Campaigners for mesothelioma have achieved a breakthrough victory this month after winning their case at the High Court; this concerned challenging the government’s scheme in which sufferers must pay an average 20% of compensation settlements in legal and insurance fees.
The Asbestos Victims’ Support Groups Forum UK took the case to court after Justice Secretary Chris Grayling had failed to ensure that the victims of asbestos-related cancer would not have to pay legal fees or insurance costs out of any of the compensation awarded.
This case and the High Court’s decision highlighted the one-sided approach that was taken by the Ministry of Justice to the legislation. Several critics of the government have argued that the reforms to mesothelioma compensation introduced in the Legal Aid, Sentencing and Punishment of Offenders Act 2012, more widely known as LASPO, were driven through without proper consideration or consultation.
Victim groups and other parties with a legitimate interest in this matter were not properly consulted, and this was further highlighted in the High Court’s judgement.
For years asbestos was widely used across the UK as a building material. Tradesmen in particular were exposed to the dangerous mineral within their working environment. However, use of the substance is now severely limited and regulated, but as many as 20 tradesmen die from asbestos damage to their lungs each week and in total, over 2,500 people are diagnosed with the disease each year.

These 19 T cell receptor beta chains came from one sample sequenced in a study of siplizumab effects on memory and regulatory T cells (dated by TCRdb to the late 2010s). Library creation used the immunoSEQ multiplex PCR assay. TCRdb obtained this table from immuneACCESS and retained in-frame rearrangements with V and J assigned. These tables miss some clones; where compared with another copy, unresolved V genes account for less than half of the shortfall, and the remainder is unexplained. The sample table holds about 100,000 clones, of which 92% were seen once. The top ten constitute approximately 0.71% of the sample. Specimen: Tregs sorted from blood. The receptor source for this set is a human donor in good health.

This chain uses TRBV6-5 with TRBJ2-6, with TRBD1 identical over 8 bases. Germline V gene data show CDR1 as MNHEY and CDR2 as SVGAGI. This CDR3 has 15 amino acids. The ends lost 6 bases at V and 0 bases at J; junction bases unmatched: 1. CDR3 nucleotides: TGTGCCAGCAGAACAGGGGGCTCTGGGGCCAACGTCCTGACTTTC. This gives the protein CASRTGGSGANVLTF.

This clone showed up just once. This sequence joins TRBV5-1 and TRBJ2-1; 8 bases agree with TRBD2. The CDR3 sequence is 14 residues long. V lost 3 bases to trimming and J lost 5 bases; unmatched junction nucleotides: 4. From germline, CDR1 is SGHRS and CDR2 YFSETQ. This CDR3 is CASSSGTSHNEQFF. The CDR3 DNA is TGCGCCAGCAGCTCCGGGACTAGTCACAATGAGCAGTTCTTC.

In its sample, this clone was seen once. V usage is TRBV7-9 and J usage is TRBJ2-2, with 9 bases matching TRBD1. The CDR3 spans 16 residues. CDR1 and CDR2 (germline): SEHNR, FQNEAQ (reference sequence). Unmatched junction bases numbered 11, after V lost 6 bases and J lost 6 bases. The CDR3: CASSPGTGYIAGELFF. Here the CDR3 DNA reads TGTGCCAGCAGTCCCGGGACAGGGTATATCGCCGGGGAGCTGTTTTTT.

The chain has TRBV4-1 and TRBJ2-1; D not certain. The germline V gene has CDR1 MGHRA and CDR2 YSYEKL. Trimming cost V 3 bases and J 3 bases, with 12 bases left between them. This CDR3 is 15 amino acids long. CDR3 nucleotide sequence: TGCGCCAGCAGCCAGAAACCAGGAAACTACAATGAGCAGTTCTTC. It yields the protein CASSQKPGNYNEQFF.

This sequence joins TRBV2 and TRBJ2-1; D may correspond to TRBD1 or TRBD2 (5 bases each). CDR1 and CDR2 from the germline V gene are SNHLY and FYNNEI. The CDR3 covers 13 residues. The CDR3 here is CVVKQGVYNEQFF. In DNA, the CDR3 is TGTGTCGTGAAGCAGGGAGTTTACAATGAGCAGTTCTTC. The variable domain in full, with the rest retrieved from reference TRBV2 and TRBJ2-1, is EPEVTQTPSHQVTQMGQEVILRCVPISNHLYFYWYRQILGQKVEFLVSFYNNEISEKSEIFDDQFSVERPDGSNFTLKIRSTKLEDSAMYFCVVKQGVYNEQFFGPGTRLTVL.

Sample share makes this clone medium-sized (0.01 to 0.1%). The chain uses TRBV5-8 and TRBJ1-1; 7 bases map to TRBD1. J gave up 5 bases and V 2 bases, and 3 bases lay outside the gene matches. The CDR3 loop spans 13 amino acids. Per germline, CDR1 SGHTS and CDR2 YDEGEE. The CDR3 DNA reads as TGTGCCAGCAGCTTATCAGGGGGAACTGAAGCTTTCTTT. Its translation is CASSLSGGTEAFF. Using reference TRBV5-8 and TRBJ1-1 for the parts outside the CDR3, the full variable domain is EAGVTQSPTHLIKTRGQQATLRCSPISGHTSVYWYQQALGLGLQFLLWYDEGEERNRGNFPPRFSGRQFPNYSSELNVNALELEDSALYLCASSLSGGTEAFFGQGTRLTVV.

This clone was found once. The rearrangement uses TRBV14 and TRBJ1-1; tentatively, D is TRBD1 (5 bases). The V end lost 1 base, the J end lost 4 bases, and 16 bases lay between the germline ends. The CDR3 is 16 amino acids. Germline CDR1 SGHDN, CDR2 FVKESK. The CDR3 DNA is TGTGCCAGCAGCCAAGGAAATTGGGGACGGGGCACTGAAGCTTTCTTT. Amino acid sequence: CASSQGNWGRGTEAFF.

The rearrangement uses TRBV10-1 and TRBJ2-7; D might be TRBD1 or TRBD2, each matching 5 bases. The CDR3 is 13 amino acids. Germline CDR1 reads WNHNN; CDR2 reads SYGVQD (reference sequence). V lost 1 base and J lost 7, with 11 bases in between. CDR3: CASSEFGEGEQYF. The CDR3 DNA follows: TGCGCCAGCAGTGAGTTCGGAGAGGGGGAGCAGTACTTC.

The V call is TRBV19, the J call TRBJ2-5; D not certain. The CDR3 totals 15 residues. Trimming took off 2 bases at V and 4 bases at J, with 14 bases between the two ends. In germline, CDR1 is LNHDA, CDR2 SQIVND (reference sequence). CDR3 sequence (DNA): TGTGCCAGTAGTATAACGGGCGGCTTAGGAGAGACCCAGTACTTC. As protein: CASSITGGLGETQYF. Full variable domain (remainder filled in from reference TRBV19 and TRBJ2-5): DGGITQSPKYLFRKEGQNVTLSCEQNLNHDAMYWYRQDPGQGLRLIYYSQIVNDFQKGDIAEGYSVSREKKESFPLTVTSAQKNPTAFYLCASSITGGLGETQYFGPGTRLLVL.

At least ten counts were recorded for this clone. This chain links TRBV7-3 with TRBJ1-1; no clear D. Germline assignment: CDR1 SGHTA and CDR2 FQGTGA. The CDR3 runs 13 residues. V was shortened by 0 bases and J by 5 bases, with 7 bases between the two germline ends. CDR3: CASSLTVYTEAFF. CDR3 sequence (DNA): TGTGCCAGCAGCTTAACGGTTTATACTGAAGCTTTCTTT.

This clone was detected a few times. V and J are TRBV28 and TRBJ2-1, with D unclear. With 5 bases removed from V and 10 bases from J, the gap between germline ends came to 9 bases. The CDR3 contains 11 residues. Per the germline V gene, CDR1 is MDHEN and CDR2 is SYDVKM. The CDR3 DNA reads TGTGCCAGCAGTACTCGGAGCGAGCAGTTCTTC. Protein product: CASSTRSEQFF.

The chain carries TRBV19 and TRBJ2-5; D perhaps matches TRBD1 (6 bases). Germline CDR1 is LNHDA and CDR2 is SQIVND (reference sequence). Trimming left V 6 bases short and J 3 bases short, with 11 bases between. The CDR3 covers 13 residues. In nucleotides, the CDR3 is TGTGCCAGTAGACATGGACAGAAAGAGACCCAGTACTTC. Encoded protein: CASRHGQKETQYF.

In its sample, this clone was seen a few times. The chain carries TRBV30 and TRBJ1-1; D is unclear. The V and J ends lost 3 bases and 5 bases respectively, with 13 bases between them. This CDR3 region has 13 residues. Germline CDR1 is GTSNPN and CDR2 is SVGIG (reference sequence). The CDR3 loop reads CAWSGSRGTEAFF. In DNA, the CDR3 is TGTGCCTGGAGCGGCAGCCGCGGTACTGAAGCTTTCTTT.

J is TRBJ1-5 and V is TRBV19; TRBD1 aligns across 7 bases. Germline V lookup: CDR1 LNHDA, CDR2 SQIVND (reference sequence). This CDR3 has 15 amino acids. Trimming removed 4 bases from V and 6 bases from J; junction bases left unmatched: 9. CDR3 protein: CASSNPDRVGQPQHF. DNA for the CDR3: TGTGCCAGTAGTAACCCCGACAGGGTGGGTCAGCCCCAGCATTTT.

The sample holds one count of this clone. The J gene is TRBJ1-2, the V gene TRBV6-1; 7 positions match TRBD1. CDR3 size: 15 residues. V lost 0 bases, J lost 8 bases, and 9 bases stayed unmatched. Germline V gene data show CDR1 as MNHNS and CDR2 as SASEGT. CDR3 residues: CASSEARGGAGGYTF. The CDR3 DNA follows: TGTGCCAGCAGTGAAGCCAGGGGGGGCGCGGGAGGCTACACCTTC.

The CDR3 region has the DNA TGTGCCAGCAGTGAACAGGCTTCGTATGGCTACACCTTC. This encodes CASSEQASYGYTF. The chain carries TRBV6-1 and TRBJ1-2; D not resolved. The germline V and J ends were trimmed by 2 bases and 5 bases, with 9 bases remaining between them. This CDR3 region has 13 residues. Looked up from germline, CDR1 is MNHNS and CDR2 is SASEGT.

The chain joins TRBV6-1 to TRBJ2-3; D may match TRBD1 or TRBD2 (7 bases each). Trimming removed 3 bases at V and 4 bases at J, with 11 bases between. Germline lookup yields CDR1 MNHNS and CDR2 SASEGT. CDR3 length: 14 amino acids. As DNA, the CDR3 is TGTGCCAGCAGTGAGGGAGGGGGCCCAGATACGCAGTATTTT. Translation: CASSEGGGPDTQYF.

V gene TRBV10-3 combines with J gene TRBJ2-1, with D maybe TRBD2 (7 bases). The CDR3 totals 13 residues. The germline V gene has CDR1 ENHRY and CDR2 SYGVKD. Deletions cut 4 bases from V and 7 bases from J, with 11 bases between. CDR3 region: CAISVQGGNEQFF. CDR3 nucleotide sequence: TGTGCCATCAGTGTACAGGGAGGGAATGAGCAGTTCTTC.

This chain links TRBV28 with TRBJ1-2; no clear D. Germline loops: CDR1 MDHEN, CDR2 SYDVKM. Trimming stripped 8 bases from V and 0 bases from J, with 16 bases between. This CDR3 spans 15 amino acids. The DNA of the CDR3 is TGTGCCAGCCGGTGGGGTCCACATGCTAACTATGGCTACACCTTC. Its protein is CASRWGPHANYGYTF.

In addition, the High Court’s judgment exposes the noticeable level of cooperation between the Ministry of Justice and insurers. The existence of “a secret understanding between the government and the insurance industry” is being openly discussed, and this is not for the first time.
In 2012, the Commons Justice Select Committee had criticised the government over a previous consultation, saying:
“We are concerned ... that its overall policy in relation to mesothelioma has been shaped in accordance with an ‘agreement’, however informal and elastic, which it had reached with employers’ liability insurers”
From the beginning MP’s were clear that mesothelioma presented an exception to LASPO, as such passing legal and other costs on to the victims was inappropriate in the case of this disease.
But still, the Ministry of Justice decided to ignore these views. The victims of mesothelioma and their families will now be grateful that in contrast to this the High Court has their best interests in mind.
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